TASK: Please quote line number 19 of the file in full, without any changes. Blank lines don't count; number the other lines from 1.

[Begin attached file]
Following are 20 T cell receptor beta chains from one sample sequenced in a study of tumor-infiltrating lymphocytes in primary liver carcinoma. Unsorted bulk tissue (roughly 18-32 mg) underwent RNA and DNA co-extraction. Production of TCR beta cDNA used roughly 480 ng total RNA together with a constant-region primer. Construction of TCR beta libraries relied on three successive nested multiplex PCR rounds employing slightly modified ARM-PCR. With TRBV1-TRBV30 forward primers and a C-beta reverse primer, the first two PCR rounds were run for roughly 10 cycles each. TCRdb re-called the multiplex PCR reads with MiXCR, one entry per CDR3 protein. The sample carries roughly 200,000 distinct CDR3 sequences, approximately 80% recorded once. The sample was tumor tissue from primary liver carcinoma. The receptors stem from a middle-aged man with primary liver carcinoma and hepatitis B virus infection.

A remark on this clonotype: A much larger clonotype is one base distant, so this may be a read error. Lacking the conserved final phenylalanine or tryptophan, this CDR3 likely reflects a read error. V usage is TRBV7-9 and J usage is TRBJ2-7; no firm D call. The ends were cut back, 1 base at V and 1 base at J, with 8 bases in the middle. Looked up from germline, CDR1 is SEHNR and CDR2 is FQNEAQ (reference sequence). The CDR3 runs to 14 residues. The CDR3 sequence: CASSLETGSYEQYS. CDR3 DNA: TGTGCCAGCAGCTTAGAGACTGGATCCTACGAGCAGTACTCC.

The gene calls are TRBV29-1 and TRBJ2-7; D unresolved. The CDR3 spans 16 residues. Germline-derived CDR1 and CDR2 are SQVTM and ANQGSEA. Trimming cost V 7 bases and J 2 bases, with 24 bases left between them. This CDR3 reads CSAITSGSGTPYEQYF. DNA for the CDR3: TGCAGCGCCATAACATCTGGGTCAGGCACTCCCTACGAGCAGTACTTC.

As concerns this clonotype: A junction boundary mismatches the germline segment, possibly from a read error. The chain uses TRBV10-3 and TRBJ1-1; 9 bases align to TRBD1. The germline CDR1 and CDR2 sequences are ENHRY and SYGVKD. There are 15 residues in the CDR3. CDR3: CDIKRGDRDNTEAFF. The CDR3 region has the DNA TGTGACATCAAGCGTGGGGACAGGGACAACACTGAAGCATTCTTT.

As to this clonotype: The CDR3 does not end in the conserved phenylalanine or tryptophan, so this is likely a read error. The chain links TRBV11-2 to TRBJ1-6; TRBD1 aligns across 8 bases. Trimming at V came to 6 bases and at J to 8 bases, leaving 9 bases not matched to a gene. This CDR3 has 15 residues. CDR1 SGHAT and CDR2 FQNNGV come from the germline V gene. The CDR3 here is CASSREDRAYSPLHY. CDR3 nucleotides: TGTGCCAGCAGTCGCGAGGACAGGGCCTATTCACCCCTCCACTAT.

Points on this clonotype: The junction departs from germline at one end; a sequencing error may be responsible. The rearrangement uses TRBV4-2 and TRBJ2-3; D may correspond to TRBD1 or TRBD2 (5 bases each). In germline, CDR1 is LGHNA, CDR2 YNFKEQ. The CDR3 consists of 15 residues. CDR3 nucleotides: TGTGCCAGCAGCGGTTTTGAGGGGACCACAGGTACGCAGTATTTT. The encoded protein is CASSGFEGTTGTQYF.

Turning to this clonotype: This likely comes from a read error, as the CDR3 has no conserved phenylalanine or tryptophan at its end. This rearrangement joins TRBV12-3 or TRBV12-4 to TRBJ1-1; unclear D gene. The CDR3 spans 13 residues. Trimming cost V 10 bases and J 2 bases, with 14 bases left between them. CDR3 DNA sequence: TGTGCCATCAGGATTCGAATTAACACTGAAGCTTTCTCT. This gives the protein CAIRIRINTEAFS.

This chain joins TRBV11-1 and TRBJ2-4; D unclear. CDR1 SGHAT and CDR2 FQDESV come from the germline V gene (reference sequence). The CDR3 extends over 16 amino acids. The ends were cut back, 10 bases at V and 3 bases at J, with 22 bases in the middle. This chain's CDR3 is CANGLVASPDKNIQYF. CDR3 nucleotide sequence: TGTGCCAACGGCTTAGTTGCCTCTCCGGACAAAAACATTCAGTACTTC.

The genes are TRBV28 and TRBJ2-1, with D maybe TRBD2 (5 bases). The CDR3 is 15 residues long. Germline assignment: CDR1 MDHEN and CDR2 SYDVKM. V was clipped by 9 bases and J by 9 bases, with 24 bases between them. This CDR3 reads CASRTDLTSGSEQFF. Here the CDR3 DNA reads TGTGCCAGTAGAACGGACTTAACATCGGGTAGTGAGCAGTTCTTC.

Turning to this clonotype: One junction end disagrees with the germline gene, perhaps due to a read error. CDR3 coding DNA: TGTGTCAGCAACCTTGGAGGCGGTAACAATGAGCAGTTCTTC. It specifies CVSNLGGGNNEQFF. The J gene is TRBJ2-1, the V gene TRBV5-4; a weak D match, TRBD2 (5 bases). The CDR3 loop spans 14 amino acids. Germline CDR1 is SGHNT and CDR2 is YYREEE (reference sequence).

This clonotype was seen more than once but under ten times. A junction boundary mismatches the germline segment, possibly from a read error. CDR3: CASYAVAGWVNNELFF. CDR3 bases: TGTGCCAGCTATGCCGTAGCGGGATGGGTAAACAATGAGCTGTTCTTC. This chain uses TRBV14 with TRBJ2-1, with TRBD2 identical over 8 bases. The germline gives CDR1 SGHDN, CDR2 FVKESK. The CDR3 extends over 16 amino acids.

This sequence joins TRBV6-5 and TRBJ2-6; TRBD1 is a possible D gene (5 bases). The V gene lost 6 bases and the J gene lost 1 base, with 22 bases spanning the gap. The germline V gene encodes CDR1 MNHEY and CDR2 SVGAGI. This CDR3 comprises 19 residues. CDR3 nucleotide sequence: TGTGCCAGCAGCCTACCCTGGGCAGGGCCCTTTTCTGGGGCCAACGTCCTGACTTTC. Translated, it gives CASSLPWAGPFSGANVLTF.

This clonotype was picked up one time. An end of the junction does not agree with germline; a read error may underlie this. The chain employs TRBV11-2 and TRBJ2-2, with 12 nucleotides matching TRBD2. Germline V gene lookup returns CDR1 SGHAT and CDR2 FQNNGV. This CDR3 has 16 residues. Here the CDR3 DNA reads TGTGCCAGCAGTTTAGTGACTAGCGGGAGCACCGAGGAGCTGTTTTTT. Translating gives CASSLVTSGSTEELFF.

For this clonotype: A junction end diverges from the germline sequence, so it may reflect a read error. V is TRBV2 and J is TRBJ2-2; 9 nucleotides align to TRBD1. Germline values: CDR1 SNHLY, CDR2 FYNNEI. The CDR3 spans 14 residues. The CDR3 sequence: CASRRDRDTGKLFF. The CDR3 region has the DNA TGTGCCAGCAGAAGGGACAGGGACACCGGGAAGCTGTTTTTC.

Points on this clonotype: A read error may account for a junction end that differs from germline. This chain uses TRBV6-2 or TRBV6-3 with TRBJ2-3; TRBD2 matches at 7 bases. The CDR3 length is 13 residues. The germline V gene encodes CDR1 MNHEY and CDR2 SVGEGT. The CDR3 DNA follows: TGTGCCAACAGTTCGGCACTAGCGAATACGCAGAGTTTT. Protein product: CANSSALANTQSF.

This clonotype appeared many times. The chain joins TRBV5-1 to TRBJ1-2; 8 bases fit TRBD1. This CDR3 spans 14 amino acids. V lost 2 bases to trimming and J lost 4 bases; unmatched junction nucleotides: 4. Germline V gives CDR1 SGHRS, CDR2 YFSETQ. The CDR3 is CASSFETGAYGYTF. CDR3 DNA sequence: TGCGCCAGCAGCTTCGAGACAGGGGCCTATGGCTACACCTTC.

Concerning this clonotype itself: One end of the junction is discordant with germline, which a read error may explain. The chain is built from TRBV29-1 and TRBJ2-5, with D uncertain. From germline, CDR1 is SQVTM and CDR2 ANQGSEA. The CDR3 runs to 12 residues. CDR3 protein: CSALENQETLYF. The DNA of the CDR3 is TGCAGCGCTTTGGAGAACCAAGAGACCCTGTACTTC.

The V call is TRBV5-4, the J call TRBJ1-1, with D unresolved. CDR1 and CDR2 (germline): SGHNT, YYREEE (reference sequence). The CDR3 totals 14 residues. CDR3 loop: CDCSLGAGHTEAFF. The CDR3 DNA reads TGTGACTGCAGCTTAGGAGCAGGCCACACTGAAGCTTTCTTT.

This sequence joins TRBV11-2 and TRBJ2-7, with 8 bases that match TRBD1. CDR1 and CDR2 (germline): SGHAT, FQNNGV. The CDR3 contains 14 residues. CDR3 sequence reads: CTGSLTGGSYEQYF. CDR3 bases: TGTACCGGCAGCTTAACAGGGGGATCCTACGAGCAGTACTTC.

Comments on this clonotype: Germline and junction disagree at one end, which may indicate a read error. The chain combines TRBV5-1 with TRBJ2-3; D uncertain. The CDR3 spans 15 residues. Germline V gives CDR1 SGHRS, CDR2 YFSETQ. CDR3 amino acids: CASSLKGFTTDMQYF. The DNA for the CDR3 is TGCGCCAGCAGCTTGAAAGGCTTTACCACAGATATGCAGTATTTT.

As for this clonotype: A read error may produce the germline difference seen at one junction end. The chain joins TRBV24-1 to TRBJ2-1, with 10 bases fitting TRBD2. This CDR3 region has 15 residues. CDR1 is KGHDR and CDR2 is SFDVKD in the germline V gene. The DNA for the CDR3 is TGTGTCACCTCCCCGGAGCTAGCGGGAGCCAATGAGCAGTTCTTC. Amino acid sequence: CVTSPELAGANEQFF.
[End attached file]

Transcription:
This sequence joins TRBV11-2 and TRBJ2-7, with 8 bases that match TRBD1. CDR1 and CDR2 (germline): SGHAT, FQNNGV. The CDR3 contains 14 residues. CDR3 sequence reads: CTGSLTGGSYEQYF. CDR3 bases: TGTACCGGCAGCTTAACAGGGGGATCCTACGAGCAGTACTTC.